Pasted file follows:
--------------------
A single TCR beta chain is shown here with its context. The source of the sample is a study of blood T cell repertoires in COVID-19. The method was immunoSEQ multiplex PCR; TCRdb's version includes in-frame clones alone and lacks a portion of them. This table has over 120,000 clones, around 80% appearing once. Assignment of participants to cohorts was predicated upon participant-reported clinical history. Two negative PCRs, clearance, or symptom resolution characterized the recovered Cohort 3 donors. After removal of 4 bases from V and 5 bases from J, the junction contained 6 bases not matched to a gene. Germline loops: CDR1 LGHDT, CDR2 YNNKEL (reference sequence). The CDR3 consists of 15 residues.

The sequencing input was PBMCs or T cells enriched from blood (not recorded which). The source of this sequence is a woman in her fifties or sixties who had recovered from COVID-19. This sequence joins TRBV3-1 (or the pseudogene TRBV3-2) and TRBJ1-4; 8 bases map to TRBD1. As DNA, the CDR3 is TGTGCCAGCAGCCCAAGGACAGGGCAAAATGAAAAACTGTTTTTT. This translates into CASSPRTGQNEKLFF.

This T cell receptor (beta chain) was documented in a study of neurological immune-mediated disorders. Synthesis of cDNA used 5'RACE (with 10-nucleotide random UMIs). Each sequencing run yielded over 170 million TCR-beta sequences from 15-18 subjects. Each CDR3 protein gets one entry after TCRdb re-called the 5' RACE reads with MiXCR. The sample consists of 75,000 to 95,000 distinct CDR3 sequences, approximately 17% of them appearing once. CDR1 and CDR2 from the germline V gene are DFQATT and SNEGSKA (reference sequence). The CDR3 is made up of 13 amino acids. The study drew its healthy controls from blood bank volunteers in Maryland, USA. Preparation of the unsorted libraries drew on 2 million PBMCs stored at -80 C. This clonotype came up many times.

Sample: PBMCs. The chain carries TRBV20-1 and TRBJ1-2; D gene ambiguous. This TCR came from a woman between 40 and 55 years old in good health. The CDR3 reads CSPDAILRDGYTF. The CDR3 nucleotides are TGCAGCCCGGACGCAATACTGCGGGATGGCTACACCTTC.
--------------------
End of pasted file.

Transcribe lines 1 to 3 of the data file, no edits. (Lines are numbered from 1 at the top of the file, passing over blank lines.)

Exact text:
A single TCR beta chain is shown here with its context. The source of the sample is a study of blood T cell repertoires in COVID-19. The method was immunoSEQ multiplex PCR; TCRdb's version includes in-frame clones alone and lacks a portion of them. This table has over 120,000 clones, around 80% appearing once. Assignment of participants to cohorts was predicated upon participant-reported clinical history. Two negative PCRs, clearance, or symptom resolution characterized the recovered Cohort 3 donors. After removal of 4 bases from V and 5 bases from J, the junction contained 6 bases not matched to a gene. Germline loops: CDR1 LGHDT, CDR2 YNNKEL (reference sequence). The CDR3 consists of 15 residues.

The sequencing input was PBMCs or T cells enriched from blood (not recorded which). The source of this sequence is a woman in her fifties or sixties who had recovered from COVID-19. This sequence joins TRBV3-1 (or the pseudogene TRBV3-2) and TRBJ1-4; 8 bases map to TRBD1. As DNA, the CDR3 is TGTGCCAGCAGCCCAAGGACAGGGCAAAATGAAAAACTGTTTTTT. This translates into CASSPRTGQNEKLFF.

This T cell receptor (beta chain) was documented in a study of neurological immune-mediated disorders. Synthesis of cDNA used 5'RACE (with 10-nucleotide random UMIs). Each sequencing run yielded over 170 million TCR-beta sequences from 15-18 subjects. Each CDR3 protein gets one entry after TCRdb re-called the 5' RACE reads with MiXCR. The sample consists of 75,000 to 95,000 distinct CDR3 sequences, approximately 17% of them appearing once. CDR1 and CDR2 from the germline V gene are DFQATT and SNEGSKA (reference sequence). The CDR3 is made up of 13 amino acids. The study drew its healthy controls from blood bank volunteers in Maryland, USA. Preparation of the unsorted libraries drew on 2 million PBMCs stored at -80 C. This clonotype came up many times.